Renovations of Leibovitz’s two buildings on Greenwich Street in Manhattan’s West Village were also mired in litigation and opposition by the Greenwich Village Society for Historic Preservation, according to its director.

The group complained of dangerous and illegal work on the landmark properties, built in the 1830s.

“Progress on the repair work was painfully slow,” said Andrew Berman, the group’s executive director.

Managing Finances

A neighbor of Leibovitz filed a $15 million lawsuit against her, claiming workers damaged a common wall between their two properties, forcing its owners to evacuate. Leibovitz settled the case by purchasing the neighbor’s property for $1.9 million in 2003, Berman said.

Creative people often have difficulties managing their finances, said Brad Klontz, a financial psychologist and author of “Mind over Money: Overcoming the Money Disorders That Threaten Our Financial Health” to be published in December by Broadway Business Books, an imprint of Crown Publishing.

“People who have become successful based on their creativity versus attention to detail may neglect financial planning, coming up with the budget, tracking expenses,” he said.

The photographer’s success may have also contributed to her financial problems, Klontz added.

Always Enough

“Highly successful individuals are more susceptible to a belief that there will always be enough money,” he said. “They are willing to take exceptional risks and believe that everything will work out.”

Leibovitz’s financial situation is unrelated to the estate of her longtime partner, Susan Sontag. The writer, who died on Dec. 28, 2004, didn’t leave an inheritance or property to Leibovitz that required her to pay taxes, according to Sontag’s will, filed in probate in New York.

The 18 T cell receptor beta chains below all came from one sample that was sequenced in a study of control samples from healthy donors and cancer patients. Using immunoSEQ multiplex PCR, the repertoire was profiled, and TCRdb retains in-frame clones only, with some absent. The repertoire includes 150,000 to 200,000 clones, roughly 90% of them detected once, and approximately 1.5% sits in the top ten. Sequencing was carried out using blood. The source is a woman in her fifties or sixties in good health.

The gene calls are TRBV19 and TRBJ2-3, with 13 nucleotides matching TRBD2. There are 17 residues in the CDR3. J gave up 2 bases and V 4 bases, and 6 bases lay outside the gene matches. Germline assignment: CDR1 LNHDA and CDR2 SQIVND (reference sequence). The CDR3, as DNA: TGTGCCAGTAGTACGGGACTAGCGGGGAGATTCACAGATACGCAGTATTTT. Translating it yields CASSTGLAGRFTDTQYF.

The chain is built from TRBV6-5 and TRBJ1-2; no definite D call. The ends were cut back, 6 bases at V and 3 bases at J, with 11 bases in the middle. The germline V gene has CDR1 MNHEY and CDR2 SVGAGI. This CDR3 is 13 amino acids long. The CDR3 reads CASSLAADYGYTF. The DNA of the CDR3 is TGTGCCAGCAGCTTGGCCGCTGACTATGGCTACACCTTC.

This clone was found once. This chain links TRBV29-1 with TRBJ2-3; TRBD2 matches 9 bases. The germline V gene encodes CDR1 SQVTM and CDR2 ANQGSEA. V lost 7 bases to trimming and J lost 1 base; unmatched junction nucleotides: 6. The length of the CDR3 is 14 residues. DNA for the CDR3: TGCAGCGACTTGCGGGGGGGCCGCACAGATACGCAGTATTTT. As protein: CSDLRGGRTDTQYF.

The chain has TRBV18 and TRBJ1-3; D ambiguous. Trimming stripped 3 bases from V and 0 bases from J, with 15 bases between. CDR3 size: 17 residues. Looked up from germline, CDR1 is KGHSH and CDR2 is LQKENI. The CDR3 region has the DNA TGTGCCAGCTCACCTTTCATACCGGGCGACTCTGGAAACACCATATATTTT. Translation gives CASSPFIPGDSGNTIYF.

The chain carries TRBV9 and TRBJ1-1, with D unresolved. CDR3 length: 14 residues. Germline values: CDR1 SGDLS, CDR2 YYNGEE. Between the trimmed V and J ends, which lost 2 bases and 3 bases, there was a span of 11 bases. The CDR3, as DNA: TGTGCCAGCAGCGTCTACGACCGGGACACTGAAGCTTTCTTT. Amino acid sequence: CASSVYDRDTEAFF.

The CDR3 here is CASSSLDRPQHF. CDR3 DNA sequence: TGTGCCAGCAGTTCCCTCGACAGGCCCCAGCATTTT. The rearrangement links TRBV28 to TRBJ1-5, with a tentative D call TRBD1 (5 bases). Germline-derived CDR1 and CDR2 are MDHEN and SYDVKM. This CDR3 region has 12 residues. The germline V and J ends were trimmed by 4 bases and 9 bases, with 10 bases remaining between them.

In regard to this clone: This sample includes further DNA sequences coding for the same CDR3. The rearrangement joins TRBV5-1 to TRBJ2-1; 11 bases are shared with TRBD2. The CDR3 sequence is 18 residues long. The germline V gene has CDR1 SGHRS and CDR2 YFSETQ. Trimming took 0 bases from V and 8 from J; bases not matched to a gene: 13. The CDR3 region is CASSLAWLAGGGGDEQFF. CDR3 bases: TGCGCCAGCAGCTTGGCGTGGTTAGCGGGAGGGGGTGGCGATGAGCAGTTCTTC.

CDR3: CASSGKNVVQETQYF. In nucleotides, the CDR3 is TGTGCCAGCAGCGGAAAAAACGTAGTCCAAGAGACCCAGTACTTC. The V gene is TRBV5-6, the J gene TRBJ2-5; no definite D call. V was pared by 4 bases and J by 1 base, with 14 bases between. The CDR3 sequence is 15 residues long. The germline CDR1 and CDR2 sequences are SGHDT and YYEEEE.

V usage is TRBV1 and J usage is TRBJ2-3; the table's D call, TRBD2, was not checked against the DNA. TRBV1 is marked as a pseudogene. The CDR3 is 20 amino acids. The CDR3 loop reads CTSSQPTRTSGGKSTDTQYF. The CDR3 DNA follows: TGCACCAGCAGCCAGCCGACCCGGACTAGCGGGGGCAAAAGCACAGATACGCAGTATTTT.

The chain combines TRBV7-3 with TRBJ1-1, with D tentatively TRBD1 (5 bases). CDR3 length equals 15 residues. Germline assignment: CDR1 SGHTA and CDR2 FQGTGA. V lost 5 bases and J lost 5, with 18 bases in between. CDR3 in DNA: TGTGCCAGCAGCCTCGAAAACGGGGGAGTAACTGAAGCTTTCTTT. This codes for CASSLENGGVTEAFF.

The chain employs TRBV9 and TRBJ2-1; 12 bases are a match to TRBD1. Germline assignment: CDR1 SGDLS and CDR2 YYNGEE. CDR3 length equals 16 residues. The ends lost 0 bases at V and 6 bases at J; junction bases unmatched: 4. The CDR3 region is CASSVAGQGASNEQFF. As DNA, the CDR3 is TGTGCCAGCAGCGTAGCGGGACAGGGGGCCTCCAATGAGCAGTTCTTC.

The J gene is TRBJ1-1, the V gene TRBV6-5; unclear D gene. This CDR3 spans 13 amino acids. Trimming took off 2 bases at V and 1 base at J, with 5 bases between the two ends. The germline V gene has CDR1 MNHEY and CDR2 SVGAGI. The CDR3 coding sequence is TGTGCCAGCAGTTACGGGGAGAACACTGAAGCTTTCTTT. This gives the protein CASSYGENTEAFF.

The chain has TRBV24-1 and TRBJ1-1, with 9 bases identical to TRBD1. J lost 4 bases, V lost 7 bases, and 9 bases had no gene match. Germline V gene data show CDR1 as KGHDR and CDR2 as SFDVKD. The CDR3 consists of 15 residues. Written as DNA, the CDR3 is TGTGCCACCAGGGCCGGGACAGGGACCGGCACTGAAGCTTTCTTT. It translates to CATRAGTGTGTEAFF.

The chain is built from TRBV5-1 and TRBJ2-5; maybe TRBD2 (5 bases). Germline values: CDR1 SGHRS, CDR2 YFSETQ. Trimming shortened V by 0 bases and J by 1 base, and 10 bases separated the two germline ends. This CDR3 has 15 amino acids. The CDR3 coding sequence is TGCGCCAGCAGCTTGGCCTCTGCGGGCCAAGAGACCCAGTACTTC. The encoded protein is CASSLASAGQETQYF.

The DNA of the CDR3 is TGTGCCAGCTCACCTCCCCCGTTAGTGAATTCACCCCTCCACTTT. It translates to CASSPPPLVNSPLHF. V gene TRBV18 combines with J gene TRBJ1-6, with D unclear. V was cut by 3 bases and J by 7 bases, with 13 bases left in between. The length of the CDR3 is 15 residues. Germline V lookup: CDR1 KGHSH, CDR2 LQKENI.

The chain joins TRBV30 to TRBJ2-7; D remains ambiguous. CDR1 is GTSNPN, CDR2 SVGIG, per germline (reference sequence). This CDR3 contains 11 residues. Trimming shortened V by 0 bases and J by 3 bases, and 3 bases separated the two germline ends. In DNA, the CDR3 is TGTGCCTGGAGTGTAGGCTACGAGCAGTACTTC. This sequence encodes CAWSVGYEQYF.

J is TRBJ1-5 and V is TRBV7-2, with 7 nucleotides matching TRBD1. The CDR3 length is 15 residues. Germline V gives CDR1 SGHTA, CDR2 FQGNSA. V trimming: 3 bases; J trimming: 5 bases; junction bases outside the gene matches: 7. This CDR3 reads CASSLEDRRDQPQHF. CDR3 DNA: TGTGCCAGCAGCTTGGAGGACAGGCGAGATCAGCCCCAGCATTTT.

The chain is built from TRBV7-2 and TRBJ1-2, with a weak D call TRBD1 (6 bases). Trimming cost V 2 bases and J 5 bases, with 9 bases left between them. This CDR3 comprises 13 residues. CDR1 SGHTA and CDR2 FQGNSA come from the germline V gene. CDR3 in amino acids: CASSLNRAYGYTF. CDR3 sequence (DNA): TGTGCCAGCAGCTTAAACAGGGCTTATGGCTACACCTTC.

Sontag, whose estate was valued between $500,000 and $3 million, left “from one to a maximum of four items” of personal property to Leibovitz, according to the will.

Personal Issues

Additionally, personal issues may have increased Leibovitz’s debt load. Eight years ago, Leibovitz gave birth to her first child, Sarah. She also has twins, Susan and Samuelle, who were born to a surrogate in 2005, according to a biography of Leibovitz on PBS’s Web site for its American Masters program.

The entire surrogacy process, including medical procedures, insurance and legal fees, can total $100,000 to $125,000, according to Sanford Benardo, president of the Northeast Assisted Fertility Group, a surrogacy and egg-donation program. A surrogate mother’s fee of $25,000 to $30,000 is part of that sum, he said.

Prices for an egg donor cycle that includes in vitro fertilization range from $20,000 to $30,000, said Barbara Collura, executive director of Resolve, the national infertility association.

Whatever legal strategy the photographer chooses to address the Art Capital lawsuit will be costly, Kline said.

“She doesn’t have a free way home,” he said.

The case is Art Capital Group Inc. v. Leibovitz, 09-602334, New York State Supreme Court, New York County (Manhattan).

To contact the reporter on this story: Katya Kazakina in New York at kkazakina@bloomberg.net.

Last Updated: August 5, 2009 11:28 EDT